Sunday, 29 March 2015

Warlord Games plastic T34/76 review

Another week another review!

This ones been out a little while now, but I've only just got around to painting it. Now, I had every intention of modelling the tank for my Russians, however whilst Googling around looking for photo's of T34's I came accross this picture of a Captured T34. Seeing as my mid war SS force is based around the 2nd SS Panzer Division Das Reich who operated a lot of T34's in 1943 I decided to give mine a change of ownership. 

The simple route to making a Beute Panzer (Booty Panzer!) is to paint the tank in it's natural colours, put some crosses on and Bob's your aunty Mavis. As you can see from the period photo that inspired the build though sometimes the Germans added or altered the vehicles. This ranged from everything from new Cupolas, Schurzen plates, guns, weapons, it's a pretty endless list. 

Warlords new T34/76 is a superb kit. the model is very, very simple to assemble. The kit has a nice little commander figure, and has optional hull flame thrower to make an OT/34 variant, plus a choice of 3 turrets, though sadly only 1 gun and turret ring.  Tracks and suspension are simple and well detailed. Excluding the extra modelling work I inflicted on myself I think the build took about 20 minutes. If you've build Warlords T34/85 you will know what to expect from this.

I added some spare Schurzen plates from a Warlord Panther, as well as some bits of stowage from my spares box. The commanders is from Warlords Panzer IV, and the grumpy looking bareheaded guy is from Warlords tank crew set.

The only area worth mentioning is the optional fuel tanks on the rear hull. The best way to fit these is by butting the edge of the fuel tank up against the exhaust, and the top edge of the fuel tank butted against the hinge of the air vents.

The track join on Warlords kits has the potential to be very prominent, however it is possible to reduce this almost completely. To do so make sure you are using a proper plastic glue, my preference is EMA plastic weld which is actually a solvent, although something like Revell or Liqued poly are ok too.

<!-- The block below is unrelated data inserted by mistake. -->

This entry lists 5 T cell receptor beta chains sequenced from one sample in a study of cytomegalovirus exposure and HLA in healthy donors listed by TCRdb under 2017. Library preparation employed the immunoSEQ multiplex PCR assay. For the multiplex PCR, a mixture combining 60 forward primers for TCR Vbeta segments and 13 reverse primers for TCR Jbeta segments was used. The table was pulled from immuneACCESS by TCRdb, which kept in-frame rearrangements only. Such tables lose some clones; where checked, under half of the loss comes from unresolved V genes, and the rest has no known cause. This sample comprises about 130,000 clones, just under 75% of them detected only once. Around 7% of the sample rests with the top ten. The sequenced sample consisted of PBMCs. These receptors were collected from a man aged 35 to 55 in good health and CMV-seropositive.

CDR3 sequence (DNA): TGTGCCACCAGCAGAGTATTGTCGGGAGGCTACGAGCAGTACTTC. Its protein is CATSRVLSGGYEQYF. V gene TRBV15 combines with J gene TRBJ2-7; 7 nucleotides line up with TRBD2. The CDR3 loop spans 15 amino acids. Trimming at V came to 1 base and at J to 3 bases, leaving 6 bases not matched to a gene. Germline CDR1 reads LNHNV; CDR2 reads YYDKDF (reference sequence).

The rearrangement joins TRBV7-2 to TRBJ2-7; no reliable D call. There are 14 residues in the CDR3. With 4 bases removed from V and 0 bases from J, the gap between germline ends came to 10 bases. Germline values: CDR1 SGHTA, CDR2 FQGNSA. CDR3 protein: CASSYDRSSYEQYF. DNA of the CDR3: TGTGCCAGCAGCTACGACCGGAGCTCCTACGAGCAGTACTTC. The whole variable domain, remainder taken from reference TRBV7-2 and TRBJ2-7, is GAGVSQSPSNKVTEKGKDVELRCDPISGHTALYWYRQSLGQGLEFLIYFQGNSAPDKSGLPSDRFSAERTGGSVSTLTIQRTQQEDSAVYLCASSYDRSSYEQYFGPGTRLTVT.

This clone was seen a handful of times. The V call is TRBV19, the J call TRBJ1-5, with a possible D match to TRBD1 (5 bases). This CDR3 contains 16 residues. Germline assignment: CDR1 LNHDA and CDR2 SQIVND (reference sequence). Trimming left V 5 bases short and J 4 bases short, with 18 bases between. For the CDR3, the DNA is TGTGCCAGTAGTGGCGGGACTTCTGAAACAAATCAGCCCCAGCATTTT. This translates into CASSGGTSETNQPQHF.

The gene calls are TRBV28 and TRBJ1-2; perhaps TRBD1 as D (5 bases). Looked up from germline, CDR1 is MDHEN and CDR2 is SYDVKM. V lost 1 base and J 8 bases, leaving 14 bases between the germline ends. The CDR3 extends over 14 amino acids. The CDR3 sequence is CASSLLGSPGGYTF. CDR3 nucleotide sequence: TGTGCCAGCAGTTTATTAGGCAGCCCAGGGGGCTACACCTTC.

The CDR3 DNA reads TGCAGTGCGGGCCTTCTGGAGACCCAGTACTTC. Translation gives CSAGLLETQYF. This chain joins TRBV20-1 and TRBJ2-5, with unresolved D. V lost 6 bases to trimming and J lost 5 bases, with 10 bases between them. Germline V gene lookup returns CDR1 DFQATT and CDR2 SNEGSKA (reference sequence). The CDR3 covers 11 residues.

I leave track and suspension units off the model until it is painted as this makes weathering and painting easier. Once I'm done attacking them with Crayola's I put hold the top run of tracks in place and apply glue to all the contact points between the wheels and tracks. Leave this about 15-20 seconds for the glue to eat into the plastic and then do the same thing with the bottom run of tracks. Using a glue like plastic weld allows you to use an old paint brush to paint the glue onto the model, and lets you run glue along the joins. Applying some pressure eliminates most of the join, with minimal clean up required.

 The tank was airbrushed using Vallejo Model Colour paint over a grey car primer. I tend not to use model air as I prefer to thin my own paints for spraying.

Vallejo Paint
Games Workshop colour
Dunkel Gelb (Sand)
882 Middlestone
Ushabti Bone

RotBraun (Brown)
846 Mahogany

Skrag Brown


Dunkel Grun (Green)
890 Reflective Green

Straken Green

Shading was added using Dayler Rowney artists oils, and mud was from Games Workshop Agrellan Earth special effect paint.

I've not included comparison shots this time with other T34's on the market as my conversion work has rendered it very hard to compare and do a fair view of Warlords kit, so I shall be building another as Uncle Joe intended and that shall be used in comparison photos.Size wise the model is identical with other kits on the market, and you can happily mix it into other existing 1/56 scale vehicle models.

For more captured tank research check out this website Beute Panzer

I can't recommend snm stuff enough for modelling supplies, here's a link to some plastic weld. Get some, it's brilliant for plastic work.I'm not even being sponsored by them, it's just such a useful tool Go here, buy this

Warlords website is here 

Lastly, my work can be seen here Volley Fire Painting Services

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